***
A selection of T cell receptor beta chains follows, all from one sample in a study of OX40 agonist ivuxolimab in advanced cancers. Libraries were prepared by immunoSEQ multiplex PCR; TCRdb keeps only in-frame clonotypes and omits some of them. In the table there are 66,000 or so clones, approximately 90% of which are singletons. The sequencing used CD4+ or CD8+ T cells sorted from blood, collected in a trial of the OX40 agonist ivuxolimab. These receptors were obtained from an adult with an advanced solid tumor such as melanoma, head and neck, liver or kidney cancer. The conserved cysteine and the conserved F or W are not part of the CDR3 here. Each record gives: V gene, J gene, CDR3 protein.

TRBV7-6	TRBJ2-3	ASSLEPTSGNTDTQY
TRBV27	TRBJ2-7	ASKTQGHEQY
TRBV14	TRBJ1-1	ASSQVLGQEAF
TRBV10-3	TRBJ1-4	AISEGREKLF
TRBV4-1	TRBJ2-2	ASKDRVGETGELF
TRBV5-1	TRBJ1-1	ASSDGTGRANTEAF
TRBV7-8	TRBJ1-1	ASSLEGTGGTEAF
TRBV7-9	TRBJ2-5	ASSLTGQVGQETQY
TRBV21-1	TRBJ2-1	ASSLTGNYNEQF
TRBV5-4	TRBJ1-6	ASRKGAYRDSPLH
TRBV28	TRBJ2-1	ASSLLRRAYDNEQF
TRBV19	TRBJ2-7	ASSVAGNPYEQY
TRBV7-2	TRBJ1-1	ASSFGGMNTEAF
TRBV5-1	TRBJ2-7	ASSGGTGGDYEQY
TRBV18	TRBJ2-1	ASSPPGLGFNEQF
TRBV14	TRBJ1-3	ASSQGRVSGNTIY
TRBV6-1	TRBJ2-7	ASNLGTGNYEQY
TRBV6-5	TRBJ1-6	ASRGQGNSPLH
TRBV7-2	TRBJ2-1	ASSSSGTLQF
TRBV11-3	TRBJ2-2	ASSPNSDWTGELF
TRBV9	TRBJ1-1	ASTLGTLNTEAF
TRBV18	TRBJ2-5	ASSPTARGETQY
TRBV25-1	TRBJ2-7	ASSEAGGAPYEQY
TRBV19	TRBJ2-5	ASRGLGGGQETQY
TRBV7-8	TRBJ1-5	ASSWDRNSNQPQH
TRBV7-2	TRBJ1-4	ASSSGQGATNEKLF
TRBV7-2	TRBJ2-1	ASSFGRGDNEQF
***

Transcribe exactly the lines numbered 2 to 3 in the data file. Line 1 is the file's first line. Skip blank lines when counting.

TRBV7-6	TRBJ2-3	ASSLEPTSGNTDTQY
TRBV27	TRBJ2-7	ASKTQGHEQY